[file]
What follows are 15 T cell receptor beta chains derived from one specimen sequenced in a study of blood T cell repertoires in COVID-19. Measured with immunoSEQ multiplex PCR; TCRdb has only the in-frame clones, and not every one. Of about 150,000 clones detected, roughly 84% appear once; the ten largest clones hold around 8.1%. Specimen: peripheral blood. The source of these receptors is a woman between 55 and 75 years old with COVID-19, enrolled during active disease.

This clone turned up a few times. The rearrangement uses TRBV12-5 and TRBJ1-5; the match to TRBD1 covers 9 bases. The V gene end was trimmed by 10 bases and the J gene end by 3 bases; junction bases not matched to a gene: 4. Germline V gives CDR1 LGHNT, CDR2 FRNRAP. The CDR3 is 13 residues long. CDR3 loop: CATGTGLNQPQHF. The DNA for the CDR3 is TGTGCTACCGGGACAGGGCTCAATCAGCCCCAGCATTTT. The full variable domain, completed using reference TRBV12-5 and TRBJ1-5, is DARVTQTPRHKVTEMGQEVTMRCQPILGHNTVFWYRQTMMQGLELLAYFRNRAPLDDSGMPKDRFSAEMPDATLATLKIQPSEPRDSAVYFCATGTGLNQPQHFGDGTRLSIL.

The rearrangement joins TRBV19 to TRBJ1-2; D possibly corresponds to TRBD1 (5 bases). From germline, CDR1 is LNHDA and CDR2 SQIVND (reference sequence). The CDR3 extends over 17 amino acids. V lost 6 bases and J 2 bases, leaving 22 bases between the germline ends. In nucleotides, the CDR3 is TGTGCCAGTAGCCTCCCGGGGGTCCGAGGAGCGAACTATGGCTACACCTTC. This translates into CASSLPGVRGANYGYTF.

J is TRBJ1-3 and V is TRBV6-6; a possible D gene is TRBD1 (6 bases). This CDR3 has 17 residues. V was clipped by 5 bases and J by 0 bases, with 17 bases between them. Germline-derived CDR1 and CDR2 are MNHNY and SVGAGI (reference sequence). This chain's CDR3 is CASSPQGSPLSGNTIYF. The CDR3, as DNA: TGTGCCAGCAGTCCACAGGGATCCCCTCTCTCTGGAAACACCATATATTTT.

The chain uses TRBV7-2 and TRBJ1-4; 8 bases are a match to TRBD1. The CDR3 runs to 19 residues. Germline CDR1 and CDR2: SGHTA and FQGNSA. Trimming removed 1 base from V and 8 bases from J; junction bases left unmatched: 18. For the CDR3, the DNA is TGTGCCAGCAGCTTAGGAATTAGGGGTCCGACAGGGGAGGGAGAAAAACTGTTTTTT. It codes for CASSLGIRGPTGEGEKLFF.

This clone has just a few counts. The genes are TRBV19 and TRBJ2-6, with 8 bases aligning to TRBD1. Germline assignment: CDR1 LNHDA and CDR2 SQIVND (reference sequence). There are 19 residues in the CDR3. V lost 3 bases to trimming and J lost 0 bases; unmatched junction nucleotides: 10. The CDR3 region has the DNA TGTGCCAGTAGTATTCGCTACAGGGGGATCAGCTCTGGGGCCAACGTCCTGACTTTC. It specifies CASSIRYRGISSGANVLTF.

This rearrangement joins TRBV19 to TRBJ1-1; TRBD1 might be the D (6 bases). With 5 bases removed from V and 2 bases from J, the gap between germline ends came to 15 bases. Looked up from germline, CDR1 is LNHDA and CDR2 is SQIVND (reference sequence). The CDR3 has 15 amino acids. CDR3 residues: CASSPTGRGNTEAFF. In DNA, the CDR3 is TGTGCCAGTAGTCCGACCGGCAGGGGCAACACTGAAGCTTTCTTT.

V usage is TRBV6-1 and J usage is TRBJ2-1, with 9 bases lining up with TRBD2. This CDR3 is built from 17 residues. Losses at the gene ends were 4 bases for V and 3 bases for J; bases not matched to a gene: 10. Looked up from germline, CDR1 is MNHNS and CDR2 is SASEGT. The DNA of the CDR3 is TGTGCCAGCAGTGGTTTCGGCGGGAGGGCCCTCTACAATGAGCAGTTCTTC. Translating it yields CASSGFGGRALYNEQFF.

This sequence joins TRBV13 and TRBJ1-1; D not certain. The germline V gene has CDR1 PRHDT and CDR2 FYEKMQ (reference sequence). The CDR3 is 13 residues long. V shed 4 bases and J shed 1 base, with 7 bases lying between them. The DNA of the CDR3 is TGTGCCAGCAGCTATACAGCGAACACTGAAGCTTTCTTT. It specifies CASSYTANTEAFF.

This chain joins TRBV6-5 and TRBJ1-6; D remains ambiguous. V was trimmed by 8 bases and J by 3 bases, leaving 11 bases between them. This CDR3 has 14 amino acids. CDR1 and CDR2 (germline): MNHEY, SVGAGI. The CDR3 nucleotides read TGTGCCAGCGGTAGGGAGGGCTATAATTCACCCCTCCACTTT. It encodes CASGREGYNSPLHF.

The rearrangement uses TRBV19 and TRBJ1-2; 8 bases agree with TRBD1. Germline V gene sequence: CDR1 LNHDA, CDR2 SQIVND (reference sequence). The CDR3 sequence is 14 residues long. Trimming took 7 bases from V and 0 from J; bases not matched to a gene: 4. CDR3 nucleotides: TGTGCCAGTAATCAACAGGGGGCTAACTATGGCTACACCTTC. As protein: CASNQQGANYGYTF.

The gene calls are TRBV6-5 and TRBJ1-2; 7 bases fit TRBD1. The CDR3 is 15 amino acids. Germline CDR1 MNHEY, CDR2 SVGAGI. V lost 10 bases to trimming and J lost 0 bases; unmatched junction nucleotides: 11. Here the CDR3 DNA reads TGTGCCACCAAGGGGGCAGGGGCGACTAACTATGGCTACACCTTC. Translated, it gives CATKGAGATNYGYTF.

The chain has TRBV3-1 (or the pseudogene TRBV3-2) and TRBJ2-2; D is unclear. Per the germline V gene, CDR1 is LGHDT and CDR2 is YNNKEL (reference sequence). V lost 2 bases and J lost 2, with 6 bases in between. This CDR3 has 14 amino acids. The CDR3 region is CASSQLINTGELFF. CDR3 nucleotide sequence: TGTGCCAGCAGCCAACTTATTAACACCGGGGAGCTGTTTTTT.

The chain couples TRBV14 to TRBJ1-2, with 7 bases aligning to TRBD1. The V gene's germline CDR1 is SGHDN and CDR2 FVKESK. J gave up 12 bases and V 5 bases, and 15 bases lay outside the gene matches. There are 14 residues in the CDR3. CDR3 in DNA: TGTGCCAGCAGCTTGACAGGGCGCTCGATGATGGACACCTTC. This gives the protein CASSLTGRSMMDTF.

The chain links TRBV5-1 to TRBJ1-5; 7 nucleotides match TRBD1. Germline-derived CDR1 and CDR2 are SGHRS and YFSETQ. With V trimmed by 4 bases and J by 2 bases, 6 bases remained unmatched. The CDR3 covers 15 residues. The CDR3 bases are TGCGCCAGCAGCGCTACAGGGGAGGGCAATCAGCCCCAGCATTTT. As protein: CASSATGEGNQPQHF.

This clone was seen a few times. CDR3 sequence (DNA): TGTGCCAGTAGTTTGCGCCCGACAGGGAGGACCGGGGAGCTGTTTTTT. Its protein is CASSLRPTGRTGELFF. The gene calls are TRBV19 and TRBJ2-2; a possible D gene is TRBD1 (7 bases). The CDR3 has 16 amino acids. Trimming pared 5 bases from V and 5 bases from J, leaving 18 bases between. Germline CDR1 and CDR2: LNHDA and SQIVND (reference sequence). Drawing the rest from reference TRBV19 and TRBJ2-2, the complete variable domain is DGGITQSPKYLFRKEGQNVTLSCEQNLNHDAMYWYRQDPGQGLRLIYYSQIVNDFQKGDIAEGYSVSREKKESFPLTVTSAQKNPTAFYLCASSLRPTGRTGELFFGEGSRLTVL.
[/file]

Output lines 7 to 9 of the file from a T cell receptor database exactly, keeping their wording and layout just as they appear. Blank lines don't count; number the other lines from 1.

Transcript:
This rearrangement joins TRBV19 to TRBJ1-1; TRBD1 might be the D (6 bases). With 5 bases removed from V and 2 bases from J, the gap between germline ends came to 15 bases. Looked up from germline, CDR1 is LNHDA and CDR2 is SQIVND (reference sequence). The CDR3 has 15 amino acids. CDR3 residues: CASSPTGRGNTEAFF. In DNA, the CDR3 is TGTGCCAGTAGTCCGACCGGCAGGGGCAACACTGAAGCTTTCTTT.

V usage is TRBV6-1 and J usage is TRBJ2-1, with 9 bases lining up with TRBD2. This CDR3 is built from 17 residues. Losses at the gene ends were 4 bases for V and 3 bases for J; bases not matched to a gene: 10. Looked up from germline, CDR1 is MNHNS and CDR2 is SASEGT. The DNA of the CDR3 is TGTGCCAGCAGTGGTTTCGGCGGGAGGGCCCTCTACAATGAGCAGTTCTTC. Translating it yields CASSGFGGRALYNEQFF.

This sequence joins TRBV13 and TRBJ1-1; D not certain. The germline V gene has CDR1 PRHDT and CDR2 FYEKMQ (reference sequence). The CDR3 is 13 residues long. V shed 4 bases and J shed 1 base, with 7 bases lying between them. The DNA of the CDR3 is TGTGCCAGCAGCTATACAGCGAACACTGAAGCTTTCTTT. It specifies CASSYTANTEAFF.